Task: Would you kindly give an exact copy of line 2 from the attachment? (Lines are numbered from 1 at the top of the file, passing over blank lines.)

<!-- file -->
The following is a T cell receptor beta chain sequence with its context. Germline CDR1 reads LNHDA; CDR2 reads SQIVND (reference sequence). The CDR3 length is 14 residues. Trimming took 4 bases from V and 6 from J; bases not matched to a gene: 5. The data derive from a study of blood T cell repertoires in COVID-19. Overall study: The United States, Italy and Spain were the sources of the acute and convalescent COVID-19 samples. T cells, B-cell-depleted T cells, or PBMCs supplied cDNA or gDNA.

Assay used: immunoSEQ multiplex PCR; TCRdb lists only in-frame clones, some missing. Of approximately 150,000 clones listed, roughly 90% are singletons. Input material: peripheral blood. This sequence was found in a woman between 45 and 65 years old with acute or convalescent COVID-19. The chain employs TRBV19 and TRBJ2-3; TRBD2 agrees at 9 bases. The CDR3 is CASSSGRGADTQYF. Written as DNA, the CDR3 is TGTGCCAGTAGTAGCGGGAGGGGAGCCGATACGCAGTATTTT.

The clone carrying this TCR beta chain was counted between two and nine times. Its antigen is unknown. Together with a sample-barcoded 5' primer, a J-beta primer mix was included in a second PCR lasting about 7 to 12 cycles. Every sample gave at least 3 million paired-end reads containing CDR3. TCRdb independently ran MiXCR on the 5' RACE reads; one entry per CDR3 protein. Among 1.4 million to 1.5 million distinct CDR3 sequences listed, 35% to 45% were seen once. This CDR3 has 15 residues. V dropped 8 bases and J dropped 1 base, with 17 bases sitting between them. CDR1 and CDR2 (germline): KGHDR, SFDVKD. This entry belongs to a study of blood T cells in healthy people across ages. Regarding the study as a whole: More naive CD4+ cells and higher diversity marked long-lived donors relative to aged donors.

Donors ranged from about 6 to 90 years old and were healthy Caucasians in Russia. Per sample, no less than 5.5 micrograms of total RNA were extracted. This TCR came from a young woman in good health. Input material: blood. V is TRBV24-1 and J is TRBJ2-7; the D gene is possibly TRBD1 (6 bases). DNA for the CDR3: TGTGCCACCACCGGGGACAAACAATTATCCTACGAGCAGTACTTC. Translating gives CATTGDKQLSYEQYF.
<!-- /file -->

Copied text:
Assay used: immunoSEQ multiplex PCR; TCRdb lists only in-frame clones, some missing. Of approximately 150,000 clones listed, roughly 90% are singletons. Input material: peripheral blood. This sequence was found in a woman between 45 and 65 years old with acute or convalescent COVID-19. The chain employs TRBV19 and TRBJ2-3; TRBD2 agrees at 9 bases. The CDR3 is CASSSGRGADTQYF. Written as DNA, the CDR3 is TGTGCCAGTAGTAGCGGGAGGGGAGCCGATACGCAGTATTTT.